Forecast Details for Christiansburg, VA

Recent Locations: Christiansburg, VA  
Current Alerts for Christiansburg, VA: Dense Fog Advisory Flood Watch
Overnight: Showers likely, mainly before 4am. Areas of dense fog after 1am. Otherwise, cloudy, with a low around 46. Calm wind. Chance of precipitation is 70%. New precipitation amounts of less than a tenth of an inch possible.
Sunday: A chance of showers before noon, then a chance of showers after 3pm. Areas of dense fog before 9am. Otherwise, mostly cloudy, with a high near 67. Light and variable wind becoming southwest 9 to 14 mph in the morning. Winds could gust as high as 32 mph. Chance of precipitation is 40%. New precipitation amounts of less than a tenth of an inch possible.
Sunday Night: Showers, mainly after 9pm. Low around 45. Southwest wind 7 to 10 mph becoming west after midnight. Chance of precipitation is 90%. New precipitation amounts between a half and three quarters of an inch possible.
Monday: Showers likely before 1pm. Cloudy, with a high near 52. Northwest wind 10 to 15 mph, with gusts as high as 23 mph. Chance of precipitation is 70%. New precipitation amounts between a tenth and quarter of an inch possible.
Monday Night: Partly cloudy, with a low around 26. Northwest wind 9 to 14 mph.
Tuesday: Sunny, with a high near 46.
Tuesday Night: A chance of snow after 1am. Partly cloudy, with a low around 30. Chance of precipitation is 40%.
Wednesday: A chance of rain and snow before 9am, then a chance of rain between 9am and 1pm. Mostly sunny, with a high near 50. Chance of precipitation is 40%.
Wednesday Night: Partly cloudy, with a low around 33.
Thursday: Sunny, with a high near 53.
Thursday Night: Partly cloudy, with a low around 35.
Friday: Partly sunny, with a high near 49.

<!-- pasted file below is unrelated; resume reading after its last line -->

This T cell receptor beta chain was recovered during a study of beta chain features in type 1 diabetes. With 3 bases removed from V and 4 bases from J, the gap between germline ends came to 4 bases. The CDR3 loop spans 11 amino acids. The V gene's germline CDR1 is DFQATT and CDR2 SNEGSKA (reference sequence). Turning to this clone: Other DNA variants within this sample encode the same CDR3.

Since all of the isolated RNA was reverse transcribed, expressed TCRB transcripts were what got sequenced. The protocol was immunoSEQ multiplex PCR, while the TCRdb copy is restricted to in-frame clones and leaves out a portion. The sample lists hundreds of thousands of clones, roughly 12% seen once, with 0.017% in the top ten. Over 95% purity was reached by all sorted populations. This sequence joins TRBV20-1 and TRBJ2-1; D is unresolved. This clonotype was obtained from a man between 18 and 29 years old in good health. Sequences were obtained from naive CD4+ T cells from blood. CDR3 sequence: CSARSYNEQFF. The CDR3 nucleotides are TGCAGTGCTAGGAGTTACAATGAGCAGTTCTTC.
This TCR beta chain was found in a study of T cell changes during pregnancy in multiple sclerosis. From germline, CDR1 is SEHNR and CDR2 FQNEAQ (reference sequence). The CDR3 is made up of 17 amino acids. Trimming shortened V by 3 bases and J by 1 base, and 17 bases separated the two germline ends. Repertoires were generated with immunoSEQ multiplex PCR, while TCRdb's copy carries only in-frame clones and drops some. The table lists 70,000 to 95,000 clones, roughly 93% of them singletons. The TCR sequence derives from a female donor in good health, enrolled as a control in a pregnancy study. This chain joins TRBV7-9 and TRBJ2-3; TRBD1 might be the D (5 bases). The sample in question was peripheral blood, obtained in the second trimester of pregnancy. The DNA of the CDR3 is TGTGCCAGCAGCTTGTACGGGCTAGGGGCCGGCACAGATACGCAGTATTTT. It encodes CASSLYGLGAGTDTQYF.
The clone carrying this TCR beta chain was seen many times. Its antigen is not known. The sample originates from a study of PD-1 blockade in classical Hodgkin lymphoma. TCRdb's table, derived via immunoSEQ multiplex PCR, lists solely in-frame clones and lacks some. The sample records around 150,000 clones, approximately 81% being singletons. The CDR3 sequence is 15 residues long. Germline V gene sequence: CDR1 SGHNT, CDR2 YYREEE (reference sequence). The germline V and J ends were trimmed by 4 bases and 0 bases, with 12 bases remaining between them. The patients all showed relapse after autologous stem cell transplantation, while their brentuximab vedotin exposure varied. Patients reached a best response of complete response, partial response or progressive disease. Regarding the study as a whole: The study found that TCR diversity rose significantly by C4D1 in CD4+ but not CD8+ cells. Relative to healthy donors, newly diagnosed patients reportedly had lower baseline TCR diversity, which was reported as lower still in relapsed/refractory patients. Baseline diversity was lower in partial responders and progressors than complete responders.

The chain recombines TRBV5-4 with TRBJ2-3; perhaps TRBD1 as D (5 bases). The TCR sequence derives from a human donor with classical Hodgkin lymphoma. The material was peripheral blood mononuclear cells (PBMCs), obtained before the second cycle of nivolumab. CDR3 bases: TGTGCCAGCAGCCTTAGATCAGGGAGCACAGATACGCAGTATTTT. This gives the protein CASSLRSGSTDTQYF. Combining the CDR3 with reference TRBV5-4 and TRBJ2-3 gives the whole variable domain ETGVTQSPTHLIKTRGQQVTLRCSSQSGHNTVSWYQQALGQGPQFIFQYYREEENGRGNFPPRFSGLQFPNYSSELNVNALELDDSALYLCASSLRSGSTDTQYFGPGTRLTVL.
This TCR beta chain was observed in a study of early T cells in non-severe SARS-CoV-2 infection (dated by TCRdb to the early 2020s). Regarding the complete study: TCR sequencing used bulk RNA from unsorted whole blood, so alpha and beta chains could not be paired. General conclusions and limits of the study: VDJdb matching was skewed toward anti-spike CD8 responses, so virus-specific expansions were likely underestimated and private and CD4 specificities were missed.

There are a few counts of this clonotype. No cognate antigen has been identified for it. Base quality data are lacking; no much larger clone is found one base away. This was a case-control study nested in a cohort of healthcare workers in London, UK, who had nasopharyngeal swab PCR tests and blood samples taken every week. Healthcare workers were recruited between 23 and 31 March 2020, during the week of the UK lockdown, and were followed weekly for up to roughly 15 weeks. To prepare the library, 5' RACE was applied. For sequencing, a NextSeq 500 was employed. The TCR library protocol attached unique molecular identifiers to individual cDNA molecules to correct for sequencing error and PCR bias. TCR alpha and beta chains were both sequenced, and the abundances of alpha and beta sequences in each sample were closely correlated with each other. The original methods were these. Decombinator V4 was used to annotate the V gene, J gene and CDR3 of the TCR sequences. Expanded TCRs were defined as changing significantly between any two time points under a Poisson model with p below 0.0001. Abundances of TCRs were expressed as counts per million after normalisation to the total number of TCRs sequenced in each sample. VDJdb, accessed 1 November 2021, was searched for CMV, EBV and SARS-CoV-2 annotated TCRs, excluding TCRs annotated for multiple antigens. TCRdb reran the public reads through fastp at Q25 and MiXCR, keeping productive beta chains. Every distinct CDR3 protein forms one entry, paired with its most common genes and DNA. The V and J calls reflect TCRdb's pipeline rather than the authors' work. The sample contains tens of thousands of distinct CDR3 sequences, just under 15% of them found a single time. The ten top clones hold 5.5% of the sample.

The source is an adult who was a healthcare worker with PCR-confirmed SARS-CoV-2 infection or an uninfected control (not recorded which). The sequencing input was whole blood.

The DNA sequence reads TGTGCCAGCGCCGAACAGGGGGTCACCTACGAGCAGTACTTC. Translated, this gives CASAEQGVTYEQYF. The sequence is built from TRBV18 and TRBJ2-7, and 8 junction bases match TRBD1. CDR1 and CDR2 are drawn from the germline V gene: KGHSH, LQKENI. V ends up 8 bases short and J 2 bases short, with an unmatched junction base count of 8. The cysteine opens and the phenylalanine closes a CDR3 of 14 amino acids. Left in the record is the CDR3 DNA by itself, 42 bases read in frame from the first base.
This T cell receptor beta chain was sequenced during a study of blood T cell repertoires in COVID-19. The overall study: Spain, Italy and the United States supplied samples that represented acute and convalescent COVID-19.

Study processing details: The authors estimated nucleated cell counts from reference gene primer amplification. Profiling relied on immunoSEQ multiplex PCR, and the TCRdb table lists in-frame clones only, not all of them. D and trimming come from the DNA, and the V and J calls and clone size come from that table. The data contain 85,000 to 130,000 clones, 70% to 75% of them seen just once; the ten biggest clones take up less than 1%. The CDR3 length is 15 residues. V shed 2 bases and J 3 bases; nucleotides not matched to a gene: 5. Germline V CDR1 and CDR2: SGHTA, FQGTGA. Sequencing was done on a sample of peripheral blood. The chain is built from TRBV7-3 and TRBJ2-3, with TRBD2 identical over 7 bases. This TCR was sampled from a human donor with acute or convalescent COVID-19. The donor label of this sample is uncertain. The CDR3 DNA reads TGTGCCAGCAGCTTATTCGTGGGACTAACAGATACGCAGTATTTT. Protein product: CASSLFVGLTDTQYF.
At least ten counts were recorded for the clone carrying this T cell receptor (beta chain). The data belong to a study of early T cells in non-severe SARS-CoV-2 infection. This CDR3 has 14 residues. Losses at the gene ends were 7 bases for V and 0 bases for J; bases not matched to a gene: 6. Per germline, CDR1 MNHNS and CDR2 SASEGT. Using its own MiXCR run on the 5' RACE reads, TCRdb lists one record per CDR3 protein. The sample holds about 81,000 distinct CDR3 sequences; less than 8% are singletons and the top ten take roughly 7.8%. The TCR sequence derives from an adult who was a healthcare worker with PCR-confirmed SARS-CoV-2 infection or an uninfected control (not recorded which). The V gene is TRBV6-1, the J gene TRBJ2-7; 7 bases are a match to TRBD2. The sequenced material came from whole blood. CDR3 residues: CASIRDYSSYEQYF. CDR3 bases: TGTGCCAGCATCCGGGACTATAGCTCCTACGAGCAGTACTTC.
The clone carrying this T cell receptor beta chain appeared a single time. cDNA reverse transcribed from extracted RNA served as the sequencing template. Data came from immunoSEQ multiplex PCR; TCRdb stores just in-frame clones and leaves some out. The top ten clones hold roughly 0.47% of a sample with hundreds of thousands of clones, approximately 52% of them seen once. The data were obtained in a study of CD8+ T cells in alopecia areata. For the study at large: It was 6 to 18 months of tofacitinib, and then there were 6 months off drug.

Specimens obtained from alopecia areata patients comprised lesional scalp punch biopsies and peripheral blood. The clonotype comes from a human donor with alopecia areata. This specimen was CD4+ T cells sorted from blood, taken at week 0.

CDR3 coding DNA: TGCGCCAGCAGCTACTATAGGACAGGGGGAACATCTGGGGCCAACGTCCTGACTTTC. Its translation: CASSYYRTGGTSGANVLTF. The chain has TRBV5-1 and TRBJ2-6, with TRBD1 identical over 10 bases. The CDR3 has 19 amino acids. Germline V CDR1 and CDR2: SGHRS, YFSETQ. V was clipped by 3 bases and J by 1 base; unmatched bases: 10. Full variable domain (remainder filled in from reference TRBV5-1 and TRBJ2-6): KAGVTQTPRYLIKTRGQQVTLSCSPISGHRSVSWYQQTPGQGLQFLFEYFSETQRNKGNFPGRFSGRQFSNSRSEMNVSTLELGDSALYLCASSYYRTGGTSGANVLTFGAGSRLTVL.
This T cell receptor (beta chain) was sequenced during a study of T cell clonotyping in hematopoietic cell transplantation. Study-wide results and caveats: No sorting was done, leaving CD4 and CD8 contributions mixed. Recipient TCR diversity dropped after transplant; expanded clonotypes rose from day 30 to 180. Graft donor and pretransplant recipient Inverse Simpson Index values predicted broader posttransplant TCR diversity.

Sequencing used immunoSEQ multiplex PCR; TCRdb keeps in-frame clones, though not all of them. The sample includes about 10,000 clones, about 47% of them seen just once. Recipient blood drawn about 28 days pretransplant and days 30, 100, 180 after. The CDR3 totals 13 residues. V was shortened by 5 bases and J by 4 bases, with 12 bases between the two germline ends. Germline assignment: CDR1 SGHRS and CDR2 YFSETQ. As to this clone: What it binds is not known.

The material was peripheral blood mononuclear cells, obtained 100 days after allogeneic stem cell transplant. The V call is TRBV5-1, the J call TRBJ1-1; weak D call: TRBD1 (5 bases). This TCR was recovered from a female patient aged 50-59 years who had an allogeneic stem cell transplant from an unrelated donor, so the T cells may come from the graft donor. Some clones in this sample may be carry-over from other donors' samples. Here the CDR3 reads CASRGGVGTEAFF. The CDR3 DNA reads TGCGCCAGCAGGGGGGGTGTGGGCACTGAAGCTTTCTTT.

Friday Night: A chance of rain. Mostly cloudy, with a low around 33. Chance of precipitation is 30%.
Saturday: Partly sunny, with a high near 46.

Want more detail? Get the Complete 7 Day and Night Detailed Forecast!

Want to Receive our Free Daily Forecast Emails in your inbox by 5 a.m.?
There are no ads! Learn More
We respect your privacy and will not share or sell your email with anyone.

Current U.S. National Radar--Current

The Current National Weather Radar is shown below with a UTC Time (subtract 5 hours from UTC to get Eastern Time).

Current U.S. National Radar

National Weather Forecast--Current

The Current National Weather Forecast and National Weather Map are shown below.

Today's National Weather Map

National Weather Forecast for Tomorrow

Tomorrow National Weather Forecast and Tomorrow National Weather Map are show below.

Tomorrows National Weather Map

North America Water Vapor (Moisture)

This map shows recent moisture content over North America. Bright and colored areas show high moisture (ie, clouds); brown indicates very little moisture present; black indicates no moisture.

North American Water Vapor Map

Weather Topic: What are Cirrostratus Clouds?

Home - Education - Cloud Types - Cirrostratus Clouds

Cirrostratus Clouds Next Topic: Cirrus Clouds

Cirrostratus clouds are high, thin clouds that form above 20,000 feet and are made mostly of ice crystals. They sometimes look like giant feathers, horse tails, or curls of hair in the sky. These clouds are pushed by the jet stream and can move at high speeds reaching 100 mph.

What do they indicate?
They indicate that a precipitation is likely within 24 hours.

Next Topic: Cirrus Clouds

Weather Topic: What is Condensation?

Home - Education - Precipitation - Condensation

Condensation Next Topic: Contrails

Condensation is the process which creates clouds, and therefore it is a crucial process in the water cycle. Condensation is the change of matter from a state of gas into a state of liquid, and it happens because water molecules release heat into the atmosphere and become organized into a more closely packed structure, what we might see as water droplets.

Water is always present in the air around us as a vapor, but it's too small for us to see. When water undergoes the process of condensation it becomes organized into visible water droplets. You've probably seen condensation happen before on the surface of a cold drink!

Next Topic: Contrails